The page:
Monday, January 3, 2011
Then, as an experiment, I tried adding peanut butter directly to the brittle. Whole nuts and seeds had been banned, but peanut butter was just fine. I had no idea what the candy would be like, and I had no idea if he'd like it at all.
Much to my surprise, he said that it was just like a candy that he'd had as a kid, and he hadn't had it since. To me, it tasted sort of like the inside of a Butterfingers candy bar, with the peanut flavor and shattery texture.
But of course, when I made it the first time, it was an experiment, and I didn't bother to write down how I made it. Shortly after, he was able to eat nuts again, so I didn't need to worry about it. But this year, I decided to give it another try, it took a couple attempts before I managed to recreate the candy. This might not be my original version, but it's very peanutty and shattery and not as tooth-damaging as regular peanut brittle.
If you have a Silpat or similar silicon baking sheet, I've found that it's the perfect surface for the candy. Nothing sticks, and you don't need to butter a baking sheet and have buttered candy.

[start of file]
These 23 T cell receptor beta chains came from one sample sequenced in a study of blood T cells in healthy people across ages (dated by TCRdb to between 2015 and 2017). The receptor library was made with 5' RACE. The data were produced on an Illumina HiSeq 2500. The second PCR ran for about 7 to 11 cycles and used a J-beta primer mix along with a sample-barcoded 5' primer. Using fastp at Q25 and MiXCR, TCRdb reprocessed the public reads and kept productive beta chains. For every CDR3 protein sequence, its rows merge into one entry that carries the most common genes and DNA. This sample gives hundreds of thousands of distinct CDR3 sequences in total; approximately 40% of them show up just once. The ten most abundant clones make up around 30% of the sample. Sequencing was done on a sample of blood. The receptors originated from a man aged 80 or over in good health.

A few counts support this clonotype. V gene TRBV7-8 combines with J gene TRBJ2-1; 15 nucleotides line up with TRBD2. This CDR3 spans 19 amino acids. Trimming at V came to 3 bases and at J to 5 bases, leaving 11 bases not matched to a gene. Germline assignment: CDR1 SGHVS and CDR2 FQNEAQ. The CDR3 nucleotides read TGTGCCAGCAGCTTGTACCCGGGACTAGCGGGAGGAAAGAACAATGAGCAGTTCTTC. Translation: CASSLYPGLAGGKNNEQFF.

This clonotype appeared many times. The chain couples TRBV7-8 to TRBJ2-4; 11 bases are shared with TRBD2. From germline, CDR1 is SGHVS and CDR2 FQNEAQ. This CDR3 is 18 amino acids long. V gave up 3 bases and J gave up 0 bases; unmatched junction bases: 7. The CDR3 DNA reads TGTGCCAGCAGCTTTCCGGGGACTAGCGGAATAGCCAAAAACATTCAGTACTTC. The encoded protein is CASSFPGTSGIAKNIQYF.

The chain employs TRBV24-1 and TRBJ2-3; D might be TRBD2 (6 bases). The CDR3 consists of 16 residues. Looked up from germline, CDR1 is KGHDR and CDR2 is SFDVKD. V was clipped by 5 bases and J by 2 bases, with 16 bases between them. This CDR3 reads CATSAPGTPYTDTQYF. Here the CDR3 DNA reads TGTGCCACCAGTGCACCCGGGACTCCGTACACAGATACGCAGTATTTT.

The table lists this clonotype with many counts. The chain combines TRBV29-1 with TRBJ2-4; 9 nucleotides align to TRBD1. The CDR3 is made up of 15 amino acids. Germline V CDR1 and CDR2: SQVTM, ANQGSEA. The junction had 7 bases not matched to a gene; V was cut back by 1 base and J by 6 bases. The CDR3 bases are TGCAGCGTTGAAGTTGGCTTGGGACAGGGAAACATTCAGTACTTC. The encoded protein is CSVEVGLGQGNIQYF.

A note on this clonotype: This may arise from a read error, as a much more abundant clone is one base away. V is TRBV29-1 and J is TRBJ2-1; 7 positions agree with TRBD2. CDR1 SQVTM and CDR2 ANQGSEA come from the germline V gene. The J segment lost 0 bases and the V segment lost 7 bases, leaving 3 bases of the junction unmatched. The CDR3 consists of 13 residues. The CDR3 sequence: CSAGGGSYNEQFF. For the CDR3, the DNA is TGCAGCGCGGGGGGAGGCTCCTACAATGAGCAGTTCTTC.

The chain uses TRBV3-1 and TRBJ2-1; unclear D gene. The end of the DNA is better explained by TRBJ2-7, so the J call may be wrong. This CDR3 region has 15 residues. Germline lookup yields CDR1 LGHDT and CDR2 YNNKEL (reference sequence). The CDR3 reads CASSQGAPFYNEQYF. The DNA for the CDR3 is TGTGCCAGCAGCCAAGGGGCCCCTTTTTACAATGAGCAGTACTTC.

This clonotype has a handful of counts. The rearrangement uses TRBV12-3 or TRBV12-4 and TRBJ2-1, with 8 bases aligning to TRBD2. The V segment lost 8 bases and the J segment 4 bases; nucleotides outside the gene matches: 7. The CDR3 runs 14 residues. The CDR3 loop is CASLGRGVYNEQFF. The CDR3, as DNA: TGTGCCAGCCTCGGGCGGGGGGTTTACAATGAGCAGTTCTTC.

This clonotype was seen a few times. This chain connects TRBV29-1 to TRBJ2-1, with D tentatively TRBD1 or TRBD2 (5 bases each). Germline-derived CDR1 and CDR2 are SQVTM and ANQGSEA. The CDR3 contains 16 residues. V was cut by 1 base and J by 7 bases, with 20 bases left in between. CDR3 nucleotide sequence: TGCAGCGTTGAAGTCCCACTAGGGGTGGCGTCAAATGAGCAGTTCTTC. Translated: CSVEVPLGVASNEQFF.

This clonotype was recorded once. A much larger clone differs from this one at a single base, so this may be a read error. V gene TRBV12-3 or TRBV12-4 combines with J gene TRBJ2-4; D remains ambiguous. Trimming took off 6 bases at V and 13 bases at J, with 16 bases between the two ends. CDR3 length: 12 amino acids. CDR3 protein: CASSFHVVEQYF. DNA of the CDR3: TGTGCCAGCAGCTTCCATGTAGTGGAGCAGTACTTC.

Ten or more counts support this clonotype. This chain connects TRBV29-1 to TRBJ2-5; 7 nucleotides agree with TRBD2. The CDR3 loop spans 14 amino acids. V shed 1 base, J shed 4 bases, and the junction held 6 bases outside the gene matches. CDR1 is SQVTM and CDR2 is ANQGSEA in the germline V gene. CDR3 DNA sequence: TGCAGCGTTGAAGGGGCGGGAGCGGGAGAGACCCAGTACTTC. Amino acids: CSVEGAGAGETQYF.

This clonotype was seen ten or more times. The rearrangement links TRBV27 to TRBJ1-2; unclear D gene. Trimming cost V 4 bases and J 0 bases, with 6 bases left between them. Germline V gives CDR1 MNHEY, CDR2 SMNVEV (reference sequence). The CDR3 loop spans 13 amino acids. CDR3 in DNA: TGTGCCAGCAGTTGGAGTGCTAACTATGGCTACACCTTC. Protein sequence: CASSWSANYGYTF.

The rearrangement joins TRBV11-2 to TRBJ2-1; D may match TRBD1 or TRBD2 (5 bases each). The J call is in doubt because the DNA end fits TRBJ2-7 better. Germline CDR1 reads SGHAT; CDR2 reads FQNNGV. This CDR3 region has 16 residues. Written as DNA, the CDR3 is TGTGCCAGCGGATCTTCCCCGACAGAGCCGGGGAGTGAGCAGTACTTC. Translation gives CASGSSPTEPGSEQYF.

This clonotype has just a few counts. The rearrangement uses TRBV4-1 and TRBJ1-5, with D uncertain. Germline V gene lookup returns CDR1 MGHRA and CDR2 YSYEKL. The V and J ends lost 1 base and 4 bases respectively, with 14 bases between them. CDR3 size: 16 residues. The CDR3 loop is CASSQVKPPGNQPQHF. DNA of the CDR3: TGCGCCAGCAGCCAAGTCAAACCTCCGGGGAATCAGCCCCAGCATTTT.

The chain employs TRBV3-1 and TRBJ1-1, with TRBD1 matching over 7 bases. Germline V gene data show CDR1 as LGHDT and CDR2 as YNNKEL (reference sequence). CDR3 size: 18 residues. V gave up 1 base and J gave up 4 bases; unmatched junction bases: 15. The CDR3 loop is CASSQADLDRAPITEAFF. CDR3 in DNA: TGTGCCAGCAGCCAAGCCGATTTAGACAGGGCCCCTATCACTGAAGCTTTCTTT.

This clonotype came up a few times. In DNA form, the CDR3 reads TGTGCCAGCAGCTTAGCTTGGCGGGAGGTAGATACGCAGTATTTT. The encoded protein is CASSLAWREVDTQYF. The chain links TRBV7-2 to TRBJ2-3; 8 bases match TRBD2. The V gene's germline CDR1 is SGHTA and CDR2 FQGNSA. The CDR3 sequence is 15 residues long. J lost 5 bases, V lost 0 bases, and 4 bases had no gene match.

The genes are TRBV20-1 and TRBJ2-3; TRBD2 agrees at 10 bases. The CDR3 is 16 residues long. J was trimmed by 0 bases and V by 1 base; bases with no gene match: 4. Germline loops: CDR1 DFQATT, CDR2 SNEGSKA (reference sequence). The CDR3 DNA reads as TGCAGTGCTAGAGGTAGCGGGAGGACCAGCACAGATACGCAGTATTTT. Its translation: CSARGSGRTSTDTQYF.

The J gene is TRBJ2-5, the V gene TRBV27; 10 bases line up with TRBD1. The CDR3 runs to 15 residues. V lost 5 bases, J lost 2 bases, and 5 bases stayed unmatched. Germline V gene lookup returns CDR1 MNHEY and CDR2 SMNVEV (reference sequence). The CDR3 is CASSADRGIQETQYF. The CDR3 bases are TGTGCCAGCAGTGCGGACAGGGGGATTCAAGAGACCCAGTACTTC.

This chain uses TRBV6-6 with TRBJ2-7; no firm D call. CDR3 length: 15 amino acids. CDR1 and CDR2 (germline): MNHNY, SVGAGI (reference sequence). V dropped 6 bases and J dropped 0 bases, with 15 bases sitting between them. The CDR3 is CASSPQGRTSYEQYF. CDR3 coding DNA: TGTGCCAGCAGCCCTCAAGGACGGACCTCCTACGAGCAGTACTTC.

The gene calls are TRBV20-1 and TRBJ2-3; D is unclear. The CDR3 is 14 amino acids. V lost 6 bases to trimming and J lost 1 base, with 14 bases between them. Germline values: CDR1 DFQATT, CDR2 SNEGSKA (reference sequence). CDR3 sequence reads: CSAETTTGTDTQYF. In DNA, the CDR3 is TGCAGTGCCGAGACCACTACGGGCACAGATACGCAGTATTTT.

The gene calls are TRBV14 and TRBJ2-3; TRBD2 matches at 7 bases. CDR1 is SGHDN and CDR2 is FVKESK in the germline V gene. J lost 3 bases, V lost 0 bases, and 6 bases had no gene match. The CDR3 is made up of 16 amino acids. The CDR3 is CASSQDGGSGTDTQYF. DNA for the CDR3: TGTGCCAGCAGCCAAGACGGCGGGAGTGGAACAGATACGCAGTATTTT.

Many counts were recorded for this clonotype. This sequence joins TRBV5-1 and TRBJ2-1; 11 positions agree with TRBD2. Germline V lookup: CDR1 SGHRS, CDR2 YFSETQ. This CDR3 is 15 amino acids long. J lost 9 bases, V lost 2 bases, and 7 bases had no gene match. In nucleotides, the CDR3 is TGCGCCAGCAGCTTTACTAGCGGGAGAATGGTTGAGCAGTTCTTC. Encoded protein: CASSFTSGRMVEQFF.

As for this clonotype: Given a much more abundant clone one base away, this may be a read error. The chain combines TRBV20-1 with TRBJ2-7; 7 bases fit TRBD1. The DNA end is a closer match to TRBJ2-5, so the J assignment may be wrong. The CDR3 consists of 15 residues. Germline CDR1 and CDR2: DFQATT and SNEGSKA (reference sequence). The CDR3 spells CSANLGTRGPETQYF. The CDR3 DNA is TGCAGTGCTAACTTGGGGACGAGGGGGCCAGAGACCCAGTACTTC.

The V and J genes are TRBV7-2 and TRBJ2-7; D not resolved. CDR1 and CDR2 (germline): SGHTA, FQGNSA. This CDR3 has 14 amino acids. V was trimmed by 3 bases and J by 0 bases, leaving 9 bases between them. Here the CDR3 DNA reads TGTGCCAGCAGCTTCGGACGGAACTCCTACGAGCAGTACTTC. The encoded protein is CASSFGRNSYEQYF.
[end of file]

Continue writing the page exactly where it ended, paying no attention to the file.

Use a candy thermometer or an instant-read thermometer that reads higher temperatures to monitor the temperature of the sugar mixture as it cooks.
Peanut Butter Shale
1 cup white sugar
1/2 cup light corn syrup
1/4 cup water
3/4 cup creamy peanut butter
1 teaspoon vanilla
1 teaspoon baking soda
Line a baking sheet with a Silpat, or butter the baking sheet.
In a medium heavy-bottomed pot, combine the water, sugar and corn syrup and bring to a boil.
Stir occasionally until the sugar melts, then stir more frequently until the mixture comes up to a temperature of 305 degrees.
Add the peanut butter, vanilla, and baking soda, and stir quickly to combine. The mixture will foam up. Pour immediately on the prepared pan, trying to spread it out evenly.
Allow the candy to cool completely, then break it into pieces.